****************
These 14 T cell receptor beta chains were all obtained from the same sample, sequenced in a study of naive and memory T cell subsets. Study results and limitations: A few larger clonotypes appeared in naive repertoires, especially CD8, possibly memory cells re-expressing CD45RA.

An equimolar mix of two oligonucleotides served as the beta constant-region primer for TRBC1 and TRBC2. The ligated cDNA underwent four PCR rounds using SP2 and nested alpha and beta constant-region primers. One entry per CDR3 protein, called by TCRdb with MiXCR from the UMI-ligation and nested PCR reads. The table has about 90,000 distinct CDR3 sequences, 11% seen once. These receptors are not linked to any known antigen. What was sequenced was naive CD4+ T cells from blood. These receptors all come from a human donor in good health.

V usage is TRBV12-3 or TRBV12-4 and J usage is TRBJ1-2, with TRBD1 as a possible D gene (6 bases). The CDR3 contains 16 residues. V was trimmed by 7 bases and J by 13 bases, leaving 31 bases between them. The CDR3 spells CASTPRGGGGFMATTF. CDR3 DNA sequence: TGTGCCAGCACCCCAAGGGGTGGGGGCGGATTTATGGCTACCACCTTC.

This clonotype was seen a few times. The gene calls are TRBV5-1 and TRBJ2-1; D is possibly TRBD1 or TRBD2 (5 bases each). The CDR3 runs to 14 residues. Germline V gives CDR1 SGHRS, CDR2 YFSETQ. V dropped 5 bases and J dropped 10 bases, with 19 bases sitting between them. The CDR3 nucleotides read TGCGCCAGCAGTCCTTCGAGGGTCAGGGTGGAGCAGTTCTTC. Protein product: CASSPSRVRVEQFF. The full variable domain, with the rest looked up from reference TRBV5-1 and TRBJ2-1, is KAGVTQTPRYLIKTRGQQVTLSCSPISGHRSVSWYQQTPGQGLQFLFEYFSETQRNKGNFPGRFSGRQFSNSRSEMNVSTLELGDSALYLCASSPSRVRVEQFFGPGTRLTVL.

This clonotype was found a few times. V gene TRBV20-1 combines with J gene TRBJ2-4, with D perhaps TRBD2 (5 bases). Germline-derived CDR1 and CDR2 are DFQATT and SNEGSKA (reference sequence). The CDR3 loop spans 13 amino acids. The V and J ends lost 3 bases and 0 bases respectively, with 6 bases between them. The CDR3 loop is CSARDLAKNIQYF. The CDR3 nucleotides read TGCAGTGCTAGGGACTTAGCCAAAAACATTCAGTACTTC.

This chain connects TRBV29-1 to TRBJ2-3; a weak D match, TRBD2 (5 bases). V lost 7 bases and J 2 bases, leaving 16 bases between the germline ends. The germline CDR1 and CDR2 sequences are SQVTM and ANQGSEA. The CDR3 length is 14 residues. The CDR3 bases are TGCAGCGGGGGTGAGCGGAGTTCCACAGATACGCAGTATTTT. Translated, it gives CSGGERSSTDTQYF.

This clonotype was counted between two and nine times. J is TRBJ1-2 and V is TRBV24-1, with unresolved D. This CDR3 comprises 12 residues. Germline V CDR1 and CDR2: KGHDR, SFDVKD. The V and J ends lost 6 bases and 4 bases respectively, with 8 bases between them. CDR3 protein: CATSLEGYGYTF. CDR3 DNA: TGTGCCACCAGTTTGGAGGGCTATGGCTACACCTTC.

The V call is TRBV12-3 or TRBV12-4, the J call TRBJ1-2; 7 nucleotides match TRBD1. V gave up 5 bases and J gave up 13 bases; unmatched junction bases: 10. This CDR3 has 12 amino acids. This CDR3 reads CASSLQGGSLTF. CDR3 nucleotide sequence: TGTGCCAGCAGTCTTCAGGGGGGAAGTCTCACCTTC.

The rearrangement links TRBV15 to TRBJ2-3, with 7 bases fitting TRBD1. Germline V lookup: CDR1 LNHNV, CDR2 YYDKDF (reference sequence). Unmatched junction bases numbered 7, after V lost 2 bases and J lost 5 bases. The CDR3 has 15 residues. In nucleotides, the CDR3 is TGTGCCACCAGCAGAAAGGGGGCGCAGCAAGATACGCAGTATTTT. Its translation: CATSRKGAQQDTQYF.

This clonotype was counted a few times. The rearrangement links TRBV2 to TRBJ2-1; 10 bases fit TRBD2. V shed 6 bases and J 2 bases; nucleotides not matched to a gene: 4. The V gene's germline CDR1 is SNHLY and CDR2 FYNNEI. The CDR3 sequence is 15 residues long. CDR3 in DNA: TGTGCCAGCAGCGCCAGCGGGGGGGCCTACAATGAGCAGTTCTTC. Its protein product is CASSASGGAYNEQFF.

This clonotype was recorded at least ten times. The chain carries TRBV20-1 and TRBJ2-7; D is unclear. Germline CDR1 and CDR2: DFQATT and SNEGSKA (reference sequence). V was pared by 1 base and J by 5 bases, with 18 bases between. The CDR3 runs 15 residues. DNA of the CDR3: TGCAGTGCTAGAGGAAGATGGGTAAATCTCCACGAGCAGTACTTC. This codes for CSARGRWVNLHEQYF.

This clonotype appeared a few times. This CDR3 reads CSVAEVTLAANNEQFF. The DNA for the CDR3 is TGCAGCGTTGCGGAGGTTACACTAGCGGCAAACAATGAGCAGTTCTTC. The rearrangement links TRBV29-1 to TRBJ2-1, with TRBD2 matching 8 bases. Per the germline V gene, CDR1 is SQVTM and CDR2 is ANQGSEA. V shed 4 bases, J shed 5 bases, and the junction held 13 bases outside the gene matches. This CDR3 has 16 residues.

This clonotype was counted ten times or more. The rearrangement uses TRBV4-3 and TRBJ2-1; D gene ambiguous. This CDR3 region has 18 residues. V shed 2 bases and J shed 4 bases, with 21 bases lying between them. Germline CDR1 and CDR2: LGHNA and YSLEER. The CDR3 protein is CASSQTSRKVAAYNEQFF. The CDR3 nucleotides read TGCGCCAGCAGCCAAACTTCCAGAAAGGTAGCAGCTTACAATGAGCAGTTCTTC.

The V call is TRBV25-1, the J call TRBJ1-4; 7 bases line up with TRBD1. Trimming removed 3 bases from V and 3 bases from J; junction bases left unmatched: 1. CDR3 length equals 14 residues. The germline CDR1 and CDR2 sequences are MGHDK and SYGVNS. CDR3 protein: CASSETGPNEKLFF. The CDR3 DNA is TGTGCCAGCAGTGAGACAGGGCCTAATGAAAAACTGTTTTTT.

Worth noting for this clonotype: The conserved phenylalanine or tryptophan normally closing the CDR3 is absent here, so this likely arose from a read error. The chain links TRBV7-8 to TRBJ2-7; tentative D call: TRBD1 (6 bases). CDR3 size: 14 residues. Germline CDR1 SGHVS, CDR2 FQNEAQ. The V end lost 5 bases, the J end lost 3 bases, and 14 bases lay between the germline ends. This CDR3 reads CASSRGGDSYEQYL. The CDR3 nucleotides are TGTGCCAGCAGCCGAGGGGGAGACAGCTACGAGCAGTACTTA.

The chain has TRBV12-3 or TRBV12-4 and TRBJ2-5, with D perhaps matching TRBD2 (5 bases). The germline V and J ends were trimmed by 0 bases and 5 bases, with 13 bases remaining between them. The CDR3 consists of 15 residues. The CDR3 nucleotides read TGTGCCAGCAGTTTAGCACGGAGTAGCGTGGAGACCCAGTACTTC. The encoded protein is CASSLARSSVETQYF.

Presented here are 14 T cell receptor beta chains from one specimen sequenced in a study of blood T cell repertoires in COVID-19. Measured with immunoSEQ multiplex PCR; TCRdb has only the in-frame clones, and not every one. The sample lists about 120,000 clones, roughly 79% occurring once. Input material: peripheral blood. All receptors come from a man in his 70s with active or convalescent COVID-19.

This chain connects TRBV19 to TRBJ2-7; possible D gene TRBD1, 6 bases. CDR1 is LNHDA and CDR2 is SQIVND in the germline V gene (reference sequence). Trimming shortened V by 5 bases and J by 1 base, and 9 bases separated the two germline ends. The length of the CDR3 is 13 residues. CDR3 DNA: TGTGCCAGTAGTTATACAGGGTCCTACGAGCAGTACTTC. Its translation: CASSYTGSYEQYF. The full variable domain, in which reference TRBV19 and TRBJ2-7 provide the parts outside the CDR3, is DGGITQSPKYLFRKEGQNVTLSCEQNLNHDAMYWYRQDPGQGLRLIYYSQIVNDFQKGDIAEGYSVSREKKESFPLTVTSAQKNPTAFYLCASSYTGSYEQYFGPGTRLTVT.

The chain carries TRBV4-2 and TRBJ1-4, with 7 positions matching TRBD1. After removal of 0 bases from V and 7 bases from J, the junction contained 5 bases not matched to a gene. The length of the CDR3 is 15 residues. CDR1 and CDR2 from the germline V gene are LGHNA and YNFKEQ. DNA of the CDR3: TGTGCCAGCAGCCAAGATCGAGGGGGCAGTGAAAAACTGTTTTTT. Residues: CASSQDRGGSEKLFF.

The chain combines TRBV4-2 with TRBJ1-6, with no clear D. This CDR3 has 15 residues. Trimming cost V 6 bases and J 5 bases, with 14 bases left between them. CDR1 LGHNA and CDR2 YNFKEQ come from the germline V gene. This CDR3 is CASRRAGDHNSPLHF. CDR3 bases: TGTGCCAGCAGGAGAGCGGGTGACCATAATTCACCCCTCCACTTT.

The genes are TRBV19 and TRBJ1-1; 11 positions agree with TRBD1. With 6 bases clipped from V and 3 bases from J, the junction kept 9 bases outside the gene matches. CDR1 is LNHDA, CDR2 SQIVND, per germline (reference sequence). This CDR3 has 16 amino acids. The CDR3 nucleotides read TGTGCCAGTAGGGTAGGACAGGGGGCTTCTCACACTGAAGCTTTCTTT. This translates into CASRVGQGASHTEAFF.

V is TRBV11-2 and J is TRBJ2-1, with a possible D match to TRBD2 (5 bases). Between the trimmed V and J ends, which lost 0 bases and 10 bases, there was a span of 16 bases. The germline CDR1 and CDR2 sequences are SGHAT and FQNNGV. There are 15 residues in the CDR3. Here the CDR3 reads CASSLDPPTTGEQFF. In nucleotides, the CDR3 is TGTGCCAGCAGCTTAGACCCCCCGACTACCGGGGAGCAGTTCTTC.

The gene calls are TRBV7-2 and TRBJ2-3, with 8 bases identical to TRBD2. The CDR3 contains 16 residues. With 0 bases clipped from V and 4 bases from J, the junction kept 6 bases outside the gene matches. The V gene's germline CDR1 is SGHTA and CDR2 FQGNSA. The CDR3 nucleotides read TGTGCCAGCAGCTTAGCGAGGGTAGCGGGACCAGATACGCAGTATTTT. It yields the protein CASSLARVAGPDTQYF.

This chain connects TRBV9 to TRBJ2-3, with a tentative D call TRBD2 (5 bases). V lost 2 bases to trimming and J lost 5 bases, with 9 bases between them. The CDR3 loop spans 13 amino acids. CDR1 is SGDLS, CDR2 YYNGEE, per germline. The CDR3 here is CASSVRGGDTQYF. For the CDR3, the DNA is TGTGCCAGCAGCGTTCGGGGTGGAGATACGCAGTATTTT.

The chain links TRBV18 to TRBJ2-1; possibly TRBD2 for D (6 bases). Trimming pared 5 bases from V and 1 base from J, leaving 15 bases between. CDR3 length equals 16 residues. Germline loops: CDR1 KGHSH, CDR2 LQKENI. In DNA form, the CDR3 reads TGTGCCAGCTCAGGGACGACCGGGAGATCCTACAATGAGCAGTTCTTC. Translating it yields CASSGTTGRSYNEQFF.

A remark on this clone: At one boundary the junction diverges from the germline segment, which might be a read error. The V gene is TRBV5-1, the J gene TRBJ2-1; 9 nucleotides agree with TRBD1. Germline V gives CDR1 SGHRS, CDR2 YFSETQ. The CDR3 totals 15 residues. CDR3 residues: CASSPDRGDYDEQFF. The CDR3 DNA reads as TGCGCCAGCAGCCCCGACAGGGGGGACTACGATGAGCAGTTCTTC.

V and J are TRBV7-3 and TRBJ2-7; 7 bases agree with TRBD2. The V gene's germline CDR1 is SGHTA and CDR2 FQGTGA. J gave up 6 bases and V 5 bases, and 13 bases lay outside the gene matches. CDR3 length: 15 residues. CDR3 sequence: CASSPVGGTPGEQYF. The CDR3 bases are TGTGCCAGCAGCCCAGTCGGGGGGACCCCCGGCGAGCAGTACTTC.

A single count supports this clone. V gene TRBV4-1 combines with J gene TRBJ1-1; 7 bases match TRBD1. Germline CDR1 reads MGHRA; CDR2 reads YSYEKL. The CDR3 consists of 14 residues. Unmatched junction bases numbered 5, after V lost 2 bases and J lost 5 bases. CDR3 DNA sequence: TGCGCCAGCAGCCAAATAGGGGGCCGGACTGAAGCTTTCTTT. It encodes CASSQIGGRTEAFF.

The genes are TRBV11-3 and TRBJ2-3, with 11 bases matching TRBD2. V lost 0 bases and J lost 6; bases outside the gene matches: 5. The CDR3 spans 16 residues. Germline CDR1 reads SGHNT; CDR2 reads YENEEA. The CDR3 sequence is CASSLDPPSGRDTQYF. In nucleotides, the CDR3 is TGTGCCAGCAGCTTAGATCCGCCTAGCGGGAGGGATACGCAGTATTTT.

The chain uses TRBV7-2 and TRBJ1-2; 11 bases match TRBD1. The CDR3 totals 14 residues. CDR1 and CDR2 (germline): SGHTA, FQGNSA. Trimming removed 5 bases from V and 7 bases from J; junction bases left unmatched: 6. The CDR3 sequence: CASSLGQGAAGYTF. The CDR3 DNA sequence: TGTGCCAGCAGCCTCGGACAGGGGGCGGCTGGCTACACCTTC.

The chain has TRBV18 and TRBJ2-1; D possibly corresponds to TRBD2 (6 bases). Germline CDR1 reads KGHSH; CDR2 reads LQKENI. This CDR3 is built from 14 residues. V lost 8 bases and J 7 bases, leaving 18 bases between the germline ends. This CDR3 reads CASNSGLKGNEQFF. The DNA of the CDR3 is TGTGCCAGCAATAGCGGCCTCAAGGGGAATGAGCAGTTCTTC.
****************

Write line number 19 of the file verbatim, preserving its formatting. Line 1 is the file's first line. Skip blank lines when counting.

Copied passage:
The chain carries TRBV4-2 and TRBJ1-4, with 7 positions matching TRBD1. After removal of 0 bases from V and 7 bases from J, the junction contained 5 bases not matched to a gene. The length of the CDR3 is 15 residues. CDR1 and CDR2 from the germline V gene are LGHNA and YNFKEQ. DNA of the CDR3: TGTGCCAGCAGCCAAGATCGAGGGGGCAGTGAAAAACTGTTTTTT. Residues: CASSQDRGGSEKLFF.